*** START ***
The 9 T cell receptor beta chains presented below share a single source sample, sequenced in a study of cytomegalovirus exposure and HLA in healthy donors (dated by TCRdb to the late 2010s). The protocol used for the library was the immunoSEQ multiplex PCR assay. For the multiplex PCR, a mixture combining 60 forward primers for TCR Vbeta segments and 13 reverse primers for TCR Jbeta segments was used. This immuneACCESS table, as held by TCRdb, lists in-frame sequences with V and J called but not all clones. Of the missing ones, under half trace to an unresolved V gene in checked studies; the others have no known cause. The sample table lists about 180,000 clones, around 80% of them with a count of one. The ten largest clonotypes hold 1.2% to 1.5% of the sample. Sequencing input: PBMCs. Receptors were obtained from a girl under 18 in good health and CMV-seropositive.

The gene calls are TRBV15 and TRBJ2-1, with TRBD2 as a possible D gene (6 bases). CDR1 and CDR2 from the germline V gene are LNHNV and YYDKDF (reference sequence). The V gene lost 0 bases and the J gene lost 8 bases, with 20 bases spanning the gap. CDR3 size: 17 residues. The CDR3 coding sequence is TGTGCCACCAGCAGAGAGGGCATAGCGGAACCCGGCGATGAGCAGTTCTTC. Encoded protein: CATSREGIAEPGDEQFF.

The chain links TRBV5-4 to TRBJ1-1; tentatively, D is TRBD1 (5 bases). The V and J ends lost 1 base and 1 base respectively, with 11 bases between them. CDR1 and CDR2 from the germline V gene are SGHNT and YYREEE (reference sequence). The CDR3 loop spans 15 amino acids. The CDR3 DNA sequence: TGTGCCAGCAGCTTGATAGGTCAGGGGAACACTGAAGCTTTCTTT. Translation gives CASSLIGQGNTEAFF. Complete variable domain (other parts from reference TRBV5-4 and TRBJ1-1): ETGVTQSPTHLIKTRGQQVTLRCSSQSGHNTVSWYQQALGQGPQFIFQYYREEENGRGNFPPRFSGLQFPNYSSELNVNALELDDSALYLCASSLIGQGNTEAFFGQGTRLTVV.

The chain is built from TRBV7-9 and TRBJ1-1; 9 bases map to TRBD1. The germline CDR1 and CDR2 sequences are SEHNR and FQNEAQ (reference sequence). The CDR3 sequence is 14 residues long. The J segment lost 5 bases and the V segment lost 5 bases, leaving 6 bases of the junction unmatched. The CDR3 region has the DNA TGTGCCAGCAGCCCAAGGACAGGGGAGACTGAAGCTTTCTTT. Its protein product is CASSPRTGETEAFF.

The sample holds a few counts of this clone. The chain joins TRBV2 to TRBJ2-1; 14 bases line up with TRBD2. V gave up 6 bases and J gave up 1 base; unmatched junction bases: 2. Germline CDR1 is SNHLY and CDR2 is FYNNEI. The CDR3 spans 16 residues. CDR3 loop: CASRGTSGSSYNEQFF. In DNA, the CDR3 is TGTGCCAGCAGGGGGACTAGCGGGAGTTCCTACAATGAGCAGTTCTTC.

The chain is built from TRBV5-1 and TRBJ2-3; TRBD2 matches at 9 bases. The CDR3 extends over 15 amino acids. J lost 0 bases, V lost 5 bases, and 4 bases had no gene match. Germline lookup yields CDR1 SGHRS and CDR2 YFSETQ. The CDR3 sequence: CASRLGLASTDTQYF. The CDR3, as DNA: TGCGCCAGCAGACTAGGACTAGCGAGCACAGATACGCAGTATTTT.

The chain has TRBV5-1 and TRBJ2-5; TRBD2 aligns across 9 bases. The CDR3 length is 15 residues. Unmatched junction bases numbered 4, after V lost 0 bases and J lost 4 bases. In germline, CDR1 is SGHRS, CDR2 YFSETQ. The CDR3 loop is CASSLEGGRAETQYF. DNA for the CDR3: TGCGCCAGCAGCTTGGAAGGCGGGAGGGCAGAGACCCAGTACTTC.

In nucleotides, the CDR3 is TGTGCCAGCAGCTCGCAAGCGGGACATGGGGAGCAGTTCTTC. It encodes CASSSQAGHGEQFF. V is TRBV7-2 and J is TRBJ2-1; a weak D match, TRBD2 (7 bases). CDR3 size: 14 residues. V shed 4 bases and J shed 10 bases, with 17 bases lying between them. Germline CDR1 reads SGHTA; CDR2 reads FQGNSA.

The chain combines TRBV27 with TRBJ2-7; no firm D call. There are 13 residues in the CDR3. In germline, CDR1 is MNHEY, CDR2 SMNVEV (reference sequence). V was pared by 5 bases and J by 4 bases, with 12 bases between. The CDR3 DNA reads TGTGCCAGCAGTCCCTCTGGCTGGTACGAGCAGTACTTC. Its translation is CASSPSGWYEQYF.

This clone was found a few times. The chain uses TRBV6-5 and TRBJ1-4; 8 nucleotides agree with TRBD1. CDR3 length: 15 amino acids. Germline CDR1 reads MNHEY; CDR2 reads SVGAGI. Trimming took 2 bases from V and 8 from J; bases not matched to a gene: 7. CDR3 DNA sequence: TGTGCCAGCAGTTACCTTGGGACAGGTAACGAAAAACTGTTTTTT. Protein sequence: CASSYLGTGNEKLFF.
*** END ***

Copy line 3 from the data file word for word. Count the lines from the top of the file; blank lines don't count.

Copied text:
The chain links TRBV5-4 to TRBJ1-1; tentatively, D is TRBD1 (5 bases). The V and J ends lost 1 base and 1 base respectively, with 11 bases between them. CDR1 and CDR2 from the germline V gene are SGHNT and YYREEE (reference sequence). The CDR3 loop spans 15 amino acids. The CDR3 DNA sequence: TGTGCCAGCAGCTTGATAGGTCAGGGGAACACTGAAGCTTTCTTT. Translation gives CASSLIGQGNTEAFF. Complete variable domain (other parts from reference TRBV5-4 and TRBJ1-1): ETGVTQSPTHLIKTRGQQVTLRCSSQSGHNTVSWYQQALGQGPQFIFQYYREEENGRGNFPPRFSGLQFPNYSSELNVNALELDDSALYLCASSLIGQGNTEAFFGQGTRLTVV.